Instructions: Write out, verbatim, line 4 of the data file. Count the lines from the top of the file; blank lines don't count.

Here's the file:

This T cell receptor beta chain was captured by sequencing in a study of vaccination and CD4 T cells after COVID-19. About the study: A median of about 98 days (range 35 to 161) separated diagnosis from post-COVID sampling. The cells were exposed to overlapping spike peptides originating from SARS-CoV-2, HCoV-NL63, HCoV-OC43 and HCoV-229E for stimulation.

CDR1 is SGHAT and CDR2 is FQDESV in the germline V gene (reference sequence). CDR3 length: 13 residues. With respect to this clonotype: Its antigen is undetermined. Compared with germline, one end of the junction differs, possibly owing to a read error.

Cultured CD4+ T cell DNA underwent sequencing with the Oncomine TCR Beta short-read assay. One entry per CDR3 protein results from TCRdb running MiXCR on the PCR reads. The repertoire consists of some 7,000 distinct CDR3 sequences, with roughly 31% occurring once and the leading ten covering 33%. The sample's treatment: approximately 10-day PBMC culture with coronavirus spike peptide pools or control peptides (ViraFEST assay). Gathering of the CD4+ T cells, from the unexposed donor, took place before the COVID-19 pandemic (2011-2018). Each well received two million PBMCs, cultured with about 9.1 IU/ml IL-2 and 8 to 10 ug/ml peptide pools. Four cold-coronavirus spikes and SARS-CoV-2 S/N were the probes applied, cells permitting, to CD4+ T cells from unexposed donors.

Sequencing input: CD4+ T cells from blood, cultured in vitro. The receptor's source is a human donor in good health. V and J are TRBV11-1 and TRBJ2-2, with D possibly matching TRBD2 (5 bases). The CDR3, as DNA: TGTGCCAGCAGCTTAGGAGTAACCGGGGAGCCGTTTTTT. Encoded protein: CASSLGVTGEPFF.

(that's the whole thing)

Sequencing input: CD4+ T cells from blood, cultured in vitro. The receptor's source is a human donor in good health. V and J are TRBV11-1 and TRBJ2-2, with D possibly matching TRBD2 (5 bases). The CDR3, as DNA: TGTGCCAGCAGCTTAGGAGTAACCGGGGAGCCGTTTTTT. Encoded protein: CASSLGVTGEPFF.